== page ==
We found a fairly sheltered spot where the wind had covered the junction of two walls in snow so deep you could walk over the tops of the walls. We dug out a trench in the snow (I was thankful I had remembered a snow shovel) to pitch the tent on, and shelter the tent still further from the wind. By this time the temperature was obviously below freezing as everything started to freeze up. We briefly walked over to the nearby trig point to see the cloud was starting to lift. I wished I had taken the bigger, roomier but heavier tent, as the small 4 season tent was cramped in the cold with two people. After cooking up a meal of various pouched slop, and sinking a few drams of whisky (whisky and chocolate always taste better on the hill), I ventured outside to notice the cloud had completly lifted and you could see the lights of Teeside far away, and a huge expanse of snow covered emptiness.

Despite a 4 season down bag, a nice thick air matress (Big Agnes air core), thermal, and all the kit I wasn't wearing piled either on the ground for insulation from the ice under the tent, or put on top of the sleeping bag for extra insulation, I was actually pretty cold. Not dangerously cold, but not toasty. My equally foolharder fellow wild camper Dan, was somewhat warmer, even when we started to notice ice forming inside the tent. Inevitably when whisky and wild camping mix, a midnight call of nature happens. After crawling outside to answer the call, the sleeping bag felt much warmer. I guess the answer is to not drink whisky, but once it's dark, there not much else to do bar tell tall tale tales and sip whisky.

We were woken by the call of a grouse flapping and calling outside the tent. On going outside, I found the air was gin clear, with an inversion making the peaks stick out of a sea of white mist, with snow covered hills in all directions. The tent was covered in frost. Our boots and indeed everything else that had been piled in the rather small tent porch was completely frozen. Once the stove was fired up and some snow melting away (our water had run out by then), our spirts lifted. Although I try not to be a kit freak, I was utterly impressed by how fast my MSR reactor was able to turn snow into boiling water. A fiddly, or slow stove would have been a miserable thing indeed.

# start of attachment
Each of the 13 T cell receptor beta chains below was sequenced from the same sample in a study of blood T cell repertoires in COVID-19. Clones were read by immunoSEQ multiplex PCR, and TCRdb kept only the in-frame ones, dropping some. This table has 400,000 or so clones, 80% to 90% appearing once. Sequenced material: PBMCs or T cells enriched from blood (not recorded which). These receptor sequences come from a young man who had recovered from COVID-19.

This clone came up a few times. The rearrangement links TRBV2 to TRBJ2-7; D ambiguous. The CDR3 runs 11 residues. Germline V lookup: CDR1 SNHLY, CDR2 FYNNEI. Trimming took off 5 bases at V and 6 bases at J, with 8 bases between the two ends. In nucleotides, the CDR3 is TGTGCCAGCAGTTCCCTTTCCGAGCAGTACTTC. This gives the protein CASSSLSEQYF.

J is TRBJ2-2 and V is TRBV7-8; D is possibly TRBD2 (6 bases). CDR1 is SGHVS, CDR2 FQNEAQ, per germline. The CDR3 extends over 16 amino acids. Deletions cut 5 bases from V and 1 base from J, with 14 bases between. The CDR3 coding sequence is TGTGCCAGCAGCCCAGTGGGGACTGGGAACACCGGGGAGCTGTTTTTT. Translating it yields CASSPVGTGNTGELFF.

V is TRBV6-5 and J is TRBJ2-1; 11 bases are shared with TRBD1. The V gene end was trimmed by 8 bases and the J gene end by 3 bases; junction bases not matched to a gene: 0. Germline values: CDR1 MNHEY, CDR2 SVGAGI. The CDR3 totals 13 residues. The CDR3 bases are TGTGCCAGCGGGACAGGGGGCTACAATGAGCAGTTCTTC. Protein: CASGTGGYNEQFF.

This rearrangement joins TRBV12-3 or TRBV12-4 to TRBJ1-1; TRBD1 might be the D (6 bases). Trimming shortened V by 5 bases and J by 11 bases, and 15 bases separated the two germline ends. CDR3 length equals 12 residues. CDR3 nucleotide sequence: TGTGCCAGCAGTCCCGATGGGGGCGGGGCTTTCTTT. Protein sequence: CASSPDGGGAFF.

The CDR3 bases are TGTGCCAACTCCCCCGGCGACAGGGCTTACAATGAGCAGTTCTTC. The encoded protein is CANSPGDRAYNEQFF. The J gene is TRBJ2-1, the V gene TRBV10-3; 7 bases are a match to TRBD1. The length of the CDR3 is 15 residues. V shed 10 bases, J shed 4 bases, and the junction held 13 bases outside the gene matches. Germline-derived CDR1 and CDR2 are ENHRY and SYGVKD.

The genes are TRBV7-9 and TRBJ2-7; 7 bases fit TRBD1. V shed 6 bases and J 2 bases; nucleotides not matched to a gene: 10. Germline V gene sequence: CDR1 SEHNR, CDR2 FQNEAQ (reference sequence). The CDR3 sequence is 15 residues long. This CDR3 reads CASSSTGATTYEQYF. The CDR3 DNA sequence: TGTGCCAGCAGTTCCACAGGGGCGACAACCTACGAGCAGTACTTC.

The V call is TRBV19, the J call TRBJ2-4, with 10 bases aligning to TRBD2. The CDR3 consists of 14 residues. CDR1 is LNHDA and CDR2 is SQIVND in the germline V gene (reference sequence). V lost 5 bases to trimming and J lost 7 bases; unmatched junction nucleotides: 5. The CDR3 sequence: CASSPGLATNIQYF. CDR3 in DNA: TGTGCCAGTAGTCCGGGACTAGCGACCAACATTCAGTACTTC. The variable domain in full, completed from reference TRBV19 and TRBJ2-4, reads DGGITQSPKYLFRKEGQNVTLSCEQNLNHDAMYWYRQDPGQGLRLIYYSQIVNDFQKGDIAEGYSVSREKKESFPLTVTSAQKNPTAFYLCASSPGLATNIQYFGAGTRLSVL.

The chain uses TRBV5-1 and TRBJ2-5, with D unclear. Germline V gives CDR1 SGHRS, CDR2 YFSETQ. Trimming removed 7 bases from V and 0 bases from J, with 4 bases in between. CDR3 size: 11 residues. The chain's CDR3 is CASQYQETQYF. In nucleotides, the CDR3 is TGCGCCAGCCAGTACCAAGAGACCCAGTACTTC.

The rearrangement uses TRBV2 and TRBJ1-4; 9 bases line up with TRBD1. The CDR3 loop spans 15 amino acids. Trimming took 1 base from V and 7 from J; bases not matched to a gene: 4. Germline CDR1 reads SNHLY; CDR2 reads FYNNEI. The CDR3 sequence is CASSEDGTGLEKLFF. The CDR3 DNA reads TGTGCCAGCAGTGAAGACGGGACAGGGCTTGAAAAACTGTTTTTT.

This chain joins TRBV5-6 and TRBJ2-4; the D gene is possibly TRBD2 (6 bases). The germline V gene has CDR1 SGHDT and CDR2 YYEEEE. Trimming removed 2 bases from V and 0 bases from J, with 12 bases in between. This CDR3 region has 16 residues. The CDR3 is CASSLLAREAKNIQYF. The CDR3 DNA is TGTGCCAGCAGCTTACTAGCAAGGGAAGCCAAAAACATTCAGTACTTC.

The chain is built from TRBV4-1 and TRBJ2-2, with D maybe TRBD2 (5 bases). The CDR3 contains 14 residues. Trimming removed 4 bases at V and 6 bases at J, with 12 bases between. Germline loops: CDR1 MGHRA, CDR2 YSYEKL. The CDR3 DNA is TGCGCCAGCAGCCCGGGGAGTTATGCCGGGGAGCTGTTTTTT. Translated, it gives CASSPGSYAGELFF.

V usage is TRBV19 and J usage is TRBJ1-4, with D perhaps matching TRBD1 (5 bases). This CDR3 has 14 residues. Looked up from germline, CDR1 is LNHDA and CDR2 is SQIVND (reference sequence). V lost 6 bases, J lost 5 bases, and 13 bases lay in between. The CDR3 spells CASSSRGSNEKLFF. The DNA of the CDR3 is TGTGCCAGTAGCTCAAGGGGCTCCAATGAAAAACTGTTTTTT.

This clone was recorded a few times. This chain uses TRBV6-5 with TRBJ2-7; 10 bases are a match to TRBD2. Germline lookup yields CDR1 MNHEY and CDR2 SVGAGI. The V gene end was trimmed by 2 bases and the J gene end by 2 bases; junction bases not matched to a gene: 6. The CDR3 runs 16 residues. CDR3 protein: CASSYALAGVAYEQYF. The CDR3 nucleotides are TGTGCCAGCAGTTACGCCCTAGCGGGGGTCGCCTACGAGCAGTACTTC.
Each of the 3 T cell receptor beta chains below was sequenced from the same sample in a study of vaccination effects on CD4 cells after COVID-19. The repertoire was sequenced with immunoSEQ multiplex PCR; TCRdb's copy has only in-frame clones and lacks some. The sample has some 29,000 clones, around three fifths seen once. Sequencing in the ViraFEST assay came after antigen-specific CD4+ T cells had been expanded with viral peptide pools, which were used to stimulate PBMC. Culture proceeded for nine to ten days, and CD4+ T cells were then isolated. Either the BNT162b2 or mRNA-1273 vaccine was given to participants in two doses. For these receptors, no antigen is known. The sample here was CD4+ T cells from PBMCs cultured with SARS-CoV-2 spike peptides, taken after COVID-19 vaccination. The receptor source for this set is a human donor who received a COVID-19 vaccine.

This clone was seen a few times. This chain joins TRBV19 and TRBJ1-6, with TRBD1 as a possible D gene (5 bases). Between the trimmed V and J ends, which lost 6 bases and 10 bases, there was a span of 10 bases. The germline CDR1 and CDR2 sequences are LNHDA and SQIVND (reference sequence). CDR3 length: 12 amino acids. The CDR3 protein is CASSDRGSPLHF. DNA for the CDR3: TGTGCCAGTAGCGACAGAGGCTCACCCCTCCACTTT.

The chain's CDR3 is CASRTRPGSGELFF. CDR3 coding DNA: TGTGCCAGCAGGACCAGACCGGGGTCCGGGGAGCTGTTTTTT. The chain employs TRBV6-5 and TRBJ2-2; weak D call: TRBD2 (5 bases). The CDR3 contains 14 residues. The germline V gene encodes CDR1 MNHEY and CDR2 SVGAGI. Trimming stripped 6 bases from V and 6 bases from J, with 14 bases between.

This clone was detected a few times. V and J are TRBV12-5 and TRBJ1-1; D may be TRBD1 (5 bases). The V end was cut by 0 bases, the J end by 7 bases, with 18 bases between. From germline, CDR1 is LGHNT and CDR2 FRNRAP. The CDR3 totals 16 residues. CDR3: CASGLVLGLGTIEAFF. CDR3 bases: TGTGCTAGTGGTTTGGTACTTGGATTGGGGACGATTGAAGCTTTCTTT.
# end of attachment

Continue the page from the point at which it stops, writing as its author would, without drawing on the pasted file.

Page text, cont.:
After applying liberal quantities of boiling water to the outside of our boots to defrost them enough to put on, we started the cold and alkward process of packing everything up. Naturally despite having eaten lots of food, it was a struggle to fit evetrything back into the ruc sacks, especially with cold hands. Just as we were finishing packing, and checking for stray tent pegs, a lone walker approached from the trig point.

Keen to have a chat we walked along with him, towards the memorial to the south of the trig point. The snow was now hard, and it was pretty easy to walk across the massive drifts which covered the top of the hill. The snow was so thick the fence and wall line was all but covered and you could step over the wall. Glad of the easy walking we soon reached the memorial and stopped to read the inscription on the granite cross, and examine the paper note left by the tailgunner of the crashed plane, Joseph Fusniak, who had visited the peak only last year. As the orginal crash occured in a blizzard, and the area was now covered in thick snow, it was easy to imagine just how difficult Joe's struggle would have been to get off the mountain with a broken ankle in the snow.

After the memorial and soaking in the view of the surrounded peaks, we headed down the hill over a large snow field, to join the path down to Star Bottom. At the gate at the intake wall, we could see just how thick the snow was, as the gate was far below the level of the snow. The snow started to fade away, and become more patchy. Alas, the frozen ground was covered in a thin layer of part melted mud, which resulted in many slips and falls.

We reached the pretty and compact village of Starbottom, and noticed the roads were starting to fill with day trippers as the brilliant weather had tempted many people out to the dales. We could have walked along the road, as we were both very tired by them, but choose to go the longer, but traffic free way via the Dales Way on the opposite side of the river. The walking was easy, after the snow and bogginess, but a tad dull as we were tired and had had enough by then. We made it back to Buckden about 12:30 and begin what yesterday was a short stomp, but seemed to go on forever as we trudged up the road to the car. We were later than expected and decided to ignore the charms of a pint outside in the spring air and just drive home, in a car loaded with smelly and damp walking gear. Our total distance including the extra bit to and from where we dumped the car was only 9.5 miles, but the cold, the difficulty of the ascent and the snow, plus of course the load, had made this feel like a much longer trip.